On Thursday 31 May at Te Ringa Awhina Marae (Lynfield College Marae) We had our first Adult Kapa Haka group practice. Staff and whanau from Lynfield College, Blockhouse Bay Primary and representatives from our board at two of our kura were present.
Our tutor Anita Moser, the Maori focus group and tamariki from babies to year 13 students were present. Another school in our community will host our next practice. It was a great way to learn our reo and come together as a community to learn.
Ma te mahi Ka ora.
Last month, I was lucky enough to be selected along with nine other Physical Education teachers from around New Zealand to attend the Japan Sports Forum. This was organised and funded by the Asia-New Zealand foundation, which endeavours to connect New Zealanders with Asia.
The forum was an opportunity for us to immerse ourselves in Japanese culture with a focus on sport and physical education and to bring our experiences and connections back to share with our students, peers and community.
The week-long forum was based in Tokyo and included a wide variety of experiences. We visited numerous schools and universities, attended various sporting events including J-league Baseball, the Grand Sumo and a Judo Kodokan. We observed traditional Japanese sports in action including Kendo and toured the Olympic and Rugby World Cup sites to get a gauge on progress. We had guest speakers including the New Zealand ambassador to Japan, expat teachers, rugby coaches and players who gave us insights into life and work in Japan. It was a full and busy week with learning experiences around every corner.
One of the key messages I took away from the forum was that Japan offers many opportunities for our young people and is an interesting, vibrant and hospitable country. While being very different from New Zealand, there are also similarities. Japanese love sport as much as we do but just enjoy it in a slightly different but intriguing way. They are generous and welcoming and New Zealanders are widely respected, especially for our sporting prowess. The opportunities to work or study and play sport in Japan are more accessible than many realise. As the host country for the Rugby World Cup in 2019 and the Summer Olympics in 2020, Japan is an exciting destination to consider.
My intention now is to use the connections that I have made in Japan and through the Asia-New Zealand Foundation to facilitate opportunities for Lynfield College students to experience Japan whether it be in a sporting context, education or simply as a travel experience.
I would like to thank the Asia–New Zealand Foundation for funding my attendance at this forum and Lynfield College for allowing me the opportunity to broaden my cultural horizons. It is certainly an experience I will never forget.
Greg Burne, HOD Physical Education
Isha Ramanlal (10WG) recently featured on the TVNZ show Seven Sharp, where she was invited to provide a student opinion on ‘interrupting conversations etiquette’. As a premier junior debater, Isha has become expert on how to give points of information where you need to interrupt the speaker of the opposing team.Although admitting to being quite nervous, Isha enjoyed the experience, which included chatting with Hillary Barry while having her hair and makeup done!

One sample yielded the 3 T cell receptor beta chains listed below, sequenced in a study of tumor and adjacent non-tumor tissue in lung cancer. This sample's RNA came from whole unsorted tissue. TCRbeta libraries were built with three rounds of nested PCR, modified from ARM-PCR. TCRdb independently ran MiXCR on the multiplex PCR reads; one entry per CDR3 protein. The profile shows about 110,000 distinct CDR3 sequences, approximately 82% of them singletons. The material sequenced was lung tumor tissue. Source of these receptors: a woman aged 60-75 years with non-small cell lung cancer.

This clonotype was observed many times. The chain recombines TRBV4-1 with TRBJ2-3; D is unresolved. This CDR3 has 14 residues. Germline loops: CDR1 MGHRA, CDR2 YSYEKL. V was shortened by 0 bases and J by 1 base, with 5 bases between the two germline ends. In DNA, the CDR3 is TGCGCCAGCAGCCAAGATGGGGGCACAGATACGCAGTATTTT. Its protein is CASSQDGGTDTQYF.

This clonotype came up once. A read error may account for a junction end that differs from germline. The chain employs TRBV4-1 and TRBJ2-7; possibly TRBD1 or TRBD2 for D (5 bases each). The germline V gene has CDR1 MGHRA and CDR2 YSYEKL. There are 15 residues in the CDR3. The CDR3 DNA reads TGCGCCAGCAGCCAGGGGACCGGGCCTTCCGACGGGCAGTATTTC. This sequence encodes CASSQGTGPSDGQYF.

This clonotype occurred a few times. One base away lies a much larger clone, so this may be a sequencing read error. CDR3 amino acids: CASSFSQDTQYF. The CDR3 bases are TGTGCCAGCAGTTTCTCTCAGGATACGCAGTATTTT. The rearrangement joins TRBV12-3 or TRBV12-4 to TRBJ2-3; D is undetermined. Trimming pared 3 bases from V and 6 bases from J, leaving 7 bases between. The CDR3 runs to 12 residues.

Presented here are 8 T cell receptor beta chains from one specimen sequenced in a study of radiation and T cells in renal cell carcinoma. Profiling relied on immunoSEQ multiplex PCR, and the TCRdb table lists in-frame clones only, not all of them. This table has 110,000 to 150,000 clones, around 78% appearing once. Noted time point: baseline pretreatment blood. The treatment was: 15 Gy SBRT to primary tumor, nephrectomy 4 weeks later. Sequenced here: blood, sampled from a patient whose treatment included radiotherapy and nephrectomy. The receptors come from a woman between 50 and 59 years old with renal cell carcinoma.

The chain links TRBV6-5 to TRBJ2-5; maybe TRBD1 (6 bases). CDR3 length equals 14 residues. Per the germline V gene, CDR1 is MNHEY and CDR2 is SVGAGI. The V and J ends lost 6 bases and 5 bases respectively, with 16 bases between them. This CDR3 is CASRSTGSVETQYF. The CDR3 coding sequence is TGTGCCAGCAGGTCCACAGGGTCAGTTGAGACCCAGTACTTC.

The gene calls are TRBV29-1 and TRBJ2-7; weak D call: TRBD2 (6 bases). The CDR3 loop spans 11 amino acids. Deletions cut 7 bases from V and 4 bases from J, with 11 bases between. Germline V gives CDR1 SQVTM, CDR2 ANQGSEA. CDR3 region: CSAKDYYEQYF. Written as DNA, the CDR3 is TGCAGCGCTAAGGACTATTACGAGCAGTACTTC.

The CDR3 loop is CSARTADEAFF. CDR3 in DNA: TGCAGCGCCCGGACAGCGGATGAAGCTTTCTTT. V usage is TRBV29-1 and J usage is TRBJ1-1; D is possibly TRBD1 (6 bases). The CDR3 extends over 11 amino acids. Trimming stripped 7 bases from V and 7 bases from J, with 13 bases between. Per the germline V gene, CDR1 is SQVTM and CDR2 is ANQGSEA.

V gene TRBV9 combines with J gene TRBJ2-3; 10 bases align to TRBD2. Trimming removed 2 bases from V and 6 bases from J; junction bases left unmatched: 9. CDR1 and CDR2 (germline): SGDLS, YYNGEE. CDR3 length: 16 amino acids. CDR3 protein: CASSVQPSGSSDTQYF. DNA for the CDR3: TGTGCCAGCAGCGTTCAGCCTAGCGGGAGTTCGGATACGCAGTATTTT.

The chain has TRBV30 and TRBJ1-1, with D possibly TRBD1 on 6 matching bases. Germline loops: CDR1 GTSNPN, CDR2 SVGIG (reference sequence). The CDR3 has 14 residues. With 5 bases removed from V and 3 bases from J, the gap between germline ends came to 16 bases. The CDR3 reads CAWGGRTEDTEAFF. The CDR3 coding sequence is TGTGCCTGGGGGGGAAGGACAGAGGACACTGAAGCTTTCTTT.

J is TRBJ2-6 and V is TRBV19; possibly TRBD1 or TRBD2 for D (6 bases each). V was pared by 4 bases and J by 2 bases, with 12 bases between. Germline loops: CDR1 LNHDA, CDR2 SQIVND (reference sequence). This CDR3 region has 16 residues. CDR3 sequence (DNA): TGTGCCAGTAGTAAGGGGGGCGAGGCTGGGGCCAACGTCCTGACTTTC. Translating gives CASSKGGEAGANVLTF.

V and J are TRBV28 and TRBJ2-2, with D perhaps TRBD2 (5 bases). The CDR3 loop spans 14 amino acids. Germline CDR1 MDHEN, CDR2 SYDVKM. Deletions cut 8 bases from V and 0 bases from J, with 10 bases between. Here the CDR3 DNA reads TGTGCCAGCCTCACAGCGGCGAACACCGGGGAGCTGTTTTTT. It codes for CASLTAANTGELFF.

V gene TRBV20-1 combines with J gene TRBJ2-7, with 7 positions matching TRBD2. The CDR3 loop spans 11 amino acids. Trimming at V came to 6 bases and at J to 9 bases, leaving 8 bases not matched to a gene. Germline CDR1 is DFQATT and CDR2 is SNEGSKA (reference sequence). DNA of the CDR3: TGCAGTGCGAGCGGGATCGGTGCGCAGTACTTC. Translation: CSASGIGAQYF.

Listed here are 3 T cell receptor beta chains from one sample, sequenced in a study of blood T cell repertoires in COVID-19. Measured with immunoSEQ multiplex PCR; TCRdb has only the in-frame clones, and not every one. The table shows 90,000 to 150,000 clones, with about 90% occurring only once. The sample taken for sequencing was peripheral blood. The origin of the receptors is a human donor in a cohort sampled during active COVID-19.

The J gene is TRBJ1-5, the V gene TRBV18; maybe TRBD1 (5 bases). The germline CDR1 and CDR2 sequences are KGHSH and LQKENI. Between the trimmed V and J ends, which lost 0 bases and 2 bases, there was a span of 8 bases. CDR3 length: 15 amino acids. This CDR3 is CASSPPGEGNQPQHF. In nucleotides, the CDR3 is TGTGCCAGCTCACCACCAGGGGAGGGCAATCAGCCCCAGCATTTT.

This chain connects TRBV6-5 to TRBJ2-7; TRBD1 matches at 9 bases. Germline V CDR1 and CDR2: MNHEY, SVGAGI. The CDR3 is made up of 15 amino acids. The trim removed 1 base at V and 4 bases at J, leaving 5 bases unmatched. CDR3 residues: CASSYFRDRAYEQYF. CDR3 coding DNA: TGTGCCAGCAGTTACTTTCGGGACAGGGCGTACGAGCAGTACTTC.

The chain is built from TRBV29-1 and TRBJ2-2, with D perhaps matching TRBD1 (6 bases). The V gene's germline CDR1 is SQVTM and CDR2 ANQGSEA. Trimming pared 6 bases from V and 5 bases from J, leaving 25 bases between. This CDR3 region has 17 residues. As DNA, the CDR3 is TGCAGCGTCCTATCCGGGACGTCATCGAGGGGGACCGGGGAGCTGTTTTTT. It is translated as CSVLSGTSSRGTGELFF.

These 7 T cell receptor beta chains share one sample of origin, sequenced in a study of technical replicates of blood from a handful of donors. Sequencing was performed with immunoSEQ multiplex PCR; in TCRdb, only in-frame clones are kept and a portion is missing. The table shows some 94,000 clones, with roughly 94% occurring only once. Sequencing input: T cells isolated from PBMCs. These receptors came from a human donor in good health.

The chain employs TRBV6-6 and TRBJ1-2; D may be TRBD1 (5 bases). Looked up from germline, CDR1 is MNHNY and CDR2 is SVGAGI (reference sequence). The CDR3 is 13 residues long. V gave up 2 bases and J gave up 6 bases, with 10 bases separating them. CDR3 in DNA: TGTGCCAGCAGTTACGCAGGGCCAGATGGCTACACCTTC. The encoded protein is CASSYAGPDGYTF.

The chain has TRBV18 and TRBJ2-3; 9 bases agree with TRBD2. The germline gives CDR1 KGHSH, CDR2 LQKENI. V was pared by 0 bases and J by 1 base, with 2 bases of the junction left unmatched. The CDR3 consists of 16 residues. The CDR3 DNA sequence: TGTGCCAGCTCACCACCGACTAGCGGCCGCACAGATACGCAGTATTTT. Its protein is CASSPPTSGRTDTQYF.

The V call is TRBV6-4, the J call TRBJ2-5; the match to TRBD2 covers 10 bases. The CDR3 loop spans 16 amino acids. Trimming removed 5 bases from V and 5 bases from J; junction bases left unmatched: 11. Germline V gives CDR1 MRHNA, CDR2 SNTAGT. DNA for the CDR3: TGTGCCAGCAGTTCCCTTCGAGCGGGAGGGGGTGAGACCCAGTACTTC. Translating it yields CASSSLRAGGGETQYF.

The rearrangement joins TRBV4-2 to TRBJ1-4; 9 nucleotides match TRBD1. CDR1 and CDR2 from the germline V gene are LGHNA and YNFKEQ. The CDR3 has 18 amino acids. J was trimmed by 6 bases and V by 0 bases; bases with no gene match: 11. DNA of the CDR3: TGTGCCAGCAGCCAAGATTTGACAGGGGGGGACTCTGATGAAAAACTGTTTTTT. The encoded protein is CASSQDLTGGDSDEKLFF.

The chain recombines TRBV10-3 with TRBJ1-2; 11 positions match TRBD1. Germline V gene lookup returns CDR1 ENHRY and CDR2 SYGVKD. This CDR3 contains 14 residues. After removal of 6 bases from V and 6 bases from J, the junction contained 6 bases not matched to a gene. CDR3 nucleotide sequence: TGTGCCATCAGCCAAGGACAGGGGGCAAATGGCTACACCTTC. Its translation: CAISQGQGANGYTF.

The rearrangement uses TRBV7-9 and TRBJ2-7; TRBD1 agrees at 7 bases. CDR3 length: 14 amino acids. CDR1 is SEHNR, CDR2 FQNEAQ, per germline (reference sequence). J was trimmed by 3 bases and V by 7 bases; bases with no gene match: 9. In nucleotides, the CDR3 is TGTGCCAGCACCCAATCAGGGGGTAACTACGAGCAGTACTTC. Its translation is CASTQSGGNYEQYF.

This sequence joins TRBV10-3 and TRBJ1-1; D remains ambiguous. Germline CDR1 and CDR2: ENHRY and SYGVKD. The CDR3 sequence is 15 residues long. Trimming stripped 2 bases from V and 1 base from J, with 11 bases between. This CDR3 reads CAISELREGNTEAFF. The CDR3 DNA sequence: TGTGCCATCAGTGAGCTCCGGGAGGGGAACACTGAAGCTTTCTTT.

Follow this link to watch the show https://www.tvnz.co.nz/shows/seven-sharp/episodes/s2018-e76
Our Student Leaders did fantastic work to promote Pink Shirt Day on Friday 18 May, as part of a worldwide campaign to end bullying and spread kindness throughout our community.
Pink Shirt Day a global day that celebrates diversity and endorse environments where everyone feels safe, valued and respected. Each year, workplaces, schools, organisations and individuals join the movement to make a stand against bullying.
Bullying is a serious issue in New Zealand – our schools have the second highest rate of bullying out of 51 countries, and 1 in 5 workers are affected by bullying. People who identify as part of the rainbow community experience higher rates of bullying, and studies show people who are bullied are more likely to experience mental health issues, such as depression, anxiety and even suicidal thoughts.
Pink Shirt Day is more than a day, it’s a movement that originated in 2007 when two students, David Shepherd and Travis Price from Canada bought and gave out 50 pink shirts in support of a male student who was threatened and harassed after wearing pink on the first day of school. Word got out and hundreds of students showed up the next day all in pink, taking a positive stand. This sparked a worldwide campaign to speak up and stand together to stop bullying.
For more information visit: https://www.pinkshirtday.org.nz/
Pink Shirt Day is led by the Mental Health Foundation, with support from: The Human Rights Commission, Bullying-Free NZ Week, The Peace Foundation, RainbowYOUTH, InsideOUT, New Zealand Post Primary Teachers’ Association (PPTA), Te Kaha O Te Rangatahi Trust, Auckland District Health Board Peer Sexuality Support Programme (PSSP), Youthline and Emerge Aotearoa.
On Wednesday 16th of May, three Year 13 Lynfield Students (Jackie de Pont, Joshua Boasman and Taina Pere) travelled to Auckland University, courtesy of Mrs Campbell and Mr Bangs, to compete in the annual Auckland Goethe Society Quiz.
There were three categories - high school students, University students and native speakers/German teachers - who all took part in answering questions about Germany’s language, geography, famous people, music, culture and history.After a few hours of answering questions, meeting some new people and listening to former Lynfield student and quizmaster Johnson Zhuang, the winners were announced by Goethe Society president, Stephan Resch. Lynfield with honorary member Anika (from Diocesan), took home first place in the High School division, and enjoyed a great night with some interesting German speakers.